Vita Nova:  “I feel honoured to be able to share my passion for dance and performance art while supporting a cause that provides services for the recovery, support and justice of rape victims. Burlesque is a celebration of women (and people) and it is about choice and our autonomy. Burlesque welcomes everyone and empowers women by giving them the confidence to own their unique beauty and express it in a way that may somewhat challenge societal norms and what is typically sold to our self-doubt as "beautiful" and "sexy" and "successful". Burlesque is an accepting space that diminishes the self-doubt, thus communicating that beauty and sex appeal are not limited to our physical form, but also includes one's experience and interpretation thereof. I think it is great that we are using our power of choice to support an organization who seeks justice for those who have had their rights violated and whose choices and words were not respected."


Baby Ray: “Burlesque can be the scariest thing in the world; it's about making yourself vulnerable, in my opinion, to the standards of beauty your audience holds. And then tearing that apart bit by bit, twirl by twirl. With every bump and every grind, I not only harness my own sense of sexuality, but I allow an audience member to be a part of that experience. Sexuality and sensuality are deeply personal aspects of every individual. By putting it up on stage, you perpetuate the power associated with it. Rape culture in South Africa is perpetuated by the notion that women are somehow less than men; less powerful,  less intelligent, less person and more object. In Burlesque, a woman has TOTAL agency in her sexuality, her body, her gaze, her clothing. And that is something spectacular,  especially in a country where sexuality and gender is policed and seen as something shameful.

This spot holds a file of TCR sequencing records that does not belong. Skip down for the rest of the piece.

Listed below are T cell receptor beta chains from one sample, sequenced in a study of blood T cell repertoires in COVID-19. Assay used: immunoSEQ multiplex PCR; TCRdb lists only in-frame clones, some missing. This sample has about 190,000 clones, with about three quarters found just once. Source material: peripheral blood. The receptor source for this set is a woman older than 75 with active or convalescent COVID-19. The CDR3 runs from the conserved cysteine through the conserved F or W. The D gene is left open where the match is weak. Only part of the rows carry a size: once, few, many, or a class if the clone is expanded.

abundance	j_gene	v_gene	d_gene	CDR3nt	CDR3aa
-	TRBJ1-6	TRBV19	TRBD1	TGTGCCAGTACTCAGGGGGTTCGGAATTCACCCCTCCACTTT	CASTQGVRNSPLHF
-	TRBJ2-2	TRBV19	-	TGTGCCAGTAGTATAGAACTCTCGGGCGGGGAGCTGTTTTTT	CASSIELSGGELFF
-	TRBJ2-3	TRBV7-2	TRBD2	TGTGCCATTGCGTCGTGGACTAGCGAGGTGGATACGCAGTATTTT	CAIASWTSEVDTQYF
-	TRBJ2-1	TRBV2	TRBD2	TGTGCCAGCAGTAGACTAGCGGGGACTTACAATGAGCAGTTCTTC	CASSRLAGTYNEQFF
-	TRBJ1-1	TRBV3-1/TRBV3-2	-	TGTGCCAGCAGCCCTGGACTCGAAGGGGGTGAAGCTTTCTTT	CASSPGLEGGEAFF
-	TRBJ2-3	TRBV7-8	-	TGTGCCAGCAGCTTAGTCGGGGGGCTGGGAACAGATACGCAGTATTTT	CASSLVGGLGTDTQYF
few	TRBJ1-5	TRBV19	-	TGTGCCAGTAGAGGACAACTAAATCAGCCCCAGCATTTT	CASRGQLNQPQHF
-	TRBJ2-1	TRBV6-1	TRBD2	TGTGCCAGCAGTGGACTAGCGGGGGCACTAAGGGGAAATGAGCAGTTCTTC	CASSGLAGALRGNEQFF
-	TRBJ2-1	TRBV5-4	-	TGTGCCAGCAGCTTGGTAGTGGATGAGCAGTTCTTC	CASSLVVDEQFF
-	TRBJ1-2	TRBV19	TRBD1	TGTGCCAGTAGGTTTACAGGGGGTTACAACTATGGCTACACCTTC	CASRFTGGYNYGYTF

Burlesque is all about the performativity...I am not the most feminine woman out there. In fact I wear hoodies and combat boots most of the week. But Baby Ray is feminine as hell. I perform this femininity with rigour to show people that gender is more complicated than you think. Gender is a performance and there is great power in this knowledge. What I do with my body is my choice. MINE. And if I allow you to see me at my most vulnerable, and I say 'yes, look at me' then look at me, watch me perform.  But if I say no. Then it's no. That goes for both on stage and off of it.”



The Rape Crisis Cape Town Trust (RCCTT), established in 1976, empowers rape survivors in the Western Cape on their journey to recovery and on their road to justice. Furthermore, we work to reduce and deter rape in communities, to support survivors speaking out about rape and to bring about law reform through partnering with other organisations across South Africa. We help an average of 300 calling and about 400 new face-to-face clients every month. There is little support available to rape survivors and Rape Crisis is one organisation that provides comprehensive services from the time of the rape right through to the conclusion of the trail and beyond. Our services are run by 13 staff members and 80 volunteers serving a beneficiary group that is 50% black African, 40% coloured and Indian and 10% white.Rape is a significant social problem with 6 000 rapes being reported in the Western Cape every year. However, despite this, government funding and donor support fall short of addressing the full extent of the work required to address this problem.